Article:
There’s depression, which if you have depression, most people have. And then there’s psychotic depression, or more technically known as major depressive disorder with psychotic features. This is a far less common disorder than simple depression.

Psychotic depression is characterized by not only depressive symptoms, but also by hallucinations (seeing or hearing things that aren’t really there) or delusions (irrational thoughts and fears). Often psychotically depressed people become paranoid or come to believe that their thoughts are not their own (thought insertion) or that others can ‘hear’ their thoughts (thought broadcasting).

While people with other mental illness, like schizophrenia also experience these symptoms, those with psychotic depression are usually aware that these thoughts aren’t true. They may be ashamed or embarrassed and try to hide them, sometimes making this variation difficult to diagnose. Risk of bipolar depression, recurring episodes of psychotic depression and suicide are increased after its onset.

Researchers aren’t exactly sure what causes major depressive disorder with psychotic features (psychotic depression), but it’s frequently associated with high levels in the blood of a hormone called cortisol ( Cortisol is an important steroid hormone produced by the adrenal glands. The blood levels of this hormone typically follow a pattern throughout the day, with the lowest levels occurring around 4 in the afternoon. More cortisol is released during times of stress — biological and psychological).

There are no obvious risk factors, though it is known that those with a family history of depression or psychotic illness will be more susceptible.

Symptoms of Psychotic Depression

Symptoms that occur more commonly in psychotically depressed patients include:

  • Anxiety
  • Agitation
  • Hypochondria
  • Insomnia
  • Physical immobility
  • Constipation
  • Cognitive impairment

Treatment of Psychotic Depression

Treatment for psychotic depression requires a longer hospital stay and close follow-up by a mental health professional. Combinations of tricyclic antidepressants and antipsychotic medications have been most effective in easing symptoms. The addition of lithium to this combination can be beneficial for those with bipolar disorder. Electroconvulsive therapy is very effective for this condition, but it is generally a second line treatment.

Researchers are also studying the effectiveness of RU-486 (the “abortion pill” and “emergency contraceptive”), which is said to dramatically relieve psychotic depression.

Prognosis of Psychotic Depression

Treatment is very effective for psychotic depression and people are able to recover, usually within a year, but continual medical follow-up may be necessary. Generally, the depressive symptoms have a much higher rate of recurrence than the psychotic symptoms. It is important, however, that a person experiencing these symptoms be properly diagnosed because treatment is different than for other major depressive illnesses and risk of suicide is greater.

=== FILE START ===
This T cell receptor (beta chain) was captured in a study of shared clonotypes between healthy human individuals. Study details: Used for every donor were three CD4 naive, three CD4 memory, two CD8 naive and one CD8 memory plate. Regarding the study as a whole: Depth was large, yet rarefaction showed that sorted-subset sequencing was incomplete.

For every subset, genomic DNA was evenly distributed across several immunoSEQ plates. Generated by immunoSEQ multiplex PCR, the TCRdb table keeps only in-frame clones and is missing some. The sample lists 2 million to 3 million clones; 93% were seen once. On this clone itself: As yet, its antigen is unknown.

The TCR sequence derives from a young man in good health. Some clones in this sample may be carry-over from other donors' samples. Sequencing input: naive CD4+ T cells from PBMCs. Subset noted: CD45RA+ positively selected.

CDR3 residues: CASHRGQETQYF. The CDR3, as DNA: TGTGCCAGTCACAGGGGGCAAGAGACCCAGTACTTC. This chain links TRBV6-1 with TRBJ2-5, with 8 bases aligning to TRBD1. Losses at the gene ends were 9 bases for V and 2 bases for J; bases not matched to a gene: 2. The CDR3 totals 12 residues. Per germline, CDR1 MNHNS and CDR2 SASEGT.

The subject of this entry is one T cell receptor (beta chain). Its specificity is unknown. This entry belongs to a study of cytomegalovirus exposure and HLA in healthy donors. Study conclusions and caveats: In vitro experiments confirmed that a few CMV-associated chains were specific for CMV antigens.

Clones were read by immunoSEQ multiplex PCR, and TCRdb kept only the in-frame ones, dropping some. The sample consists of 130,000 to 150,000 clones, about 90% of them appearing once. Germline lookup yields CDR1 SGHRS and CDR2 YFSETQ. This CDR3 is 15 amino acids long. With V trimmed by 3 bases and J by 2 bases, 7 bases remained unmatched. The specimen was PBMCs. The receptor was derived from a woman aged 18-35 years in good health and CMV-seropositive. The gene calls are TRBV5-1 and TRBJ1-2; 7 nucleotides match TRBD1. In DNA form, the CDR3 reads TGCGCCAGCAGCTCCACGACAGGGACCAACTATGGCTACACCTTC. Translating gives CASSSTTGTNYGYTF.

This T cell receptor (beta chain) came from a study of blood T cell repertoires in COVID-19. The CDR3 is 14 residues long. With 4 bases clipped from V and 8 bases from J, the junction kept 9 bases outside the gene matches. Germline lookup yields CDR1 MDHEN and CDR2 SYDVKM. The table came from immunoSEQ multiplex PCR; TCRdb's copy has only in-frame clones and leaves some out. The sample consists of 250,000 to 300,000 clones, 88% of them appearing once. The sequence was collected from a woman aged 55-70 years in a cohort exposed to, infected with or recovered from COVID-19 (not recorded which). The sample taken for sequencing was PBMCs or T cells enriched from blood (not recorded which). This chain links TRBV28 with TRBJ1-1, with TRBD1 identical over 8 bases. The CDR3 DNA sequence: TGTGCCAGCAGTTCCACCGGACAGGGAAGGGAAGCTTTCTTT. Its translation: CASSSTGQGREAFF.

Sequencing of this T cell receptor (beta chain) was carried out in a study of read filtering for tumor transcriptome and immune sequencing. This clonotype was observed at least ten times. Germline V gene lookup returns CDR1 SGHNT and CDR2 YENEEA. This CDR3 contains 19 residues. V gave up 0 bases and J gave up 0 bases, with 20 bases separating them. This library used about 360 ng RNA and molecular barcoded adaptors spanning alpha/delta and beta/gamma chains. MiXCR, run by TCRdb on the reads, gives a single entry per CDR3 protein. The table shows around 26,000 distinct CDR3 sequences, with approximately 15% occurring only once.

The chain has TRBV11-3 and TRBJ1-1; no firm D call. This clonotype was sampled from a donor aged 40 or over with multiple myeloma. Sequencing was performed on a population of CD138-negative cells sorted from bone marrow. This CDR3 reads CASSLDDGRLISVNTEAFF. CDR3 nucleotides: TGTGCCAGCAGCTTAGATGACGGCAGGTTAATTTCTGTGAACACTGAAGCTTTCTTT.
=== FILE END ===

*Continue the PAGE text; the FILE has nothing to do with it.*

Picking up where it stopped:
What Psychotic Depression Is Like

Susan probably suffered from a form of depression since she was about 7 years old. Then one day, things changed dramatically for the worse.

“My marriage fell apart when I was 24. For two years after that I was ‘crazy’. Angry all the time. Tired, but I couldn’t afford to be. I had a 5 year old son to support and the rent to pay and the housework to do etc etc. I was prone to bursting into tears. I was suffering from pain in my back – my period pain was excruciating. I went to doctors, of course. I was told I probably had soft tissue damage to my back from child birth. My period pain was supposedly fixed with “the pill”. My tiredness was treated with comments like, ‘it’s probably stress, you need to relax more, here listen to this tape, or do yoga, or have you tried hypnotherapy’.”

“Then one day at work, one of my bosses made a passing comment about my “delinquent son”. He meant nothing by it, just a tease. But I started to cry. I couldn’t stop. Not even having a cup of coffee or a cigarette in my mouth could stop the tears from falling. I was still crying at 2.00pm at the end of lunch hour, so I went home. I sat in the middle of my living room floor and continued to cry.”

“As the days passed, I started to believe that the people at work were after me and were going to take my son away. When I watched the newscasts on tv, the reporters were whispering special messages warning me of impending doom and telling me what to do.”

“My mother was very worried about me and finally she said ‘you’ve gone over the edge girl – you need help’ and off to the hospital I went.”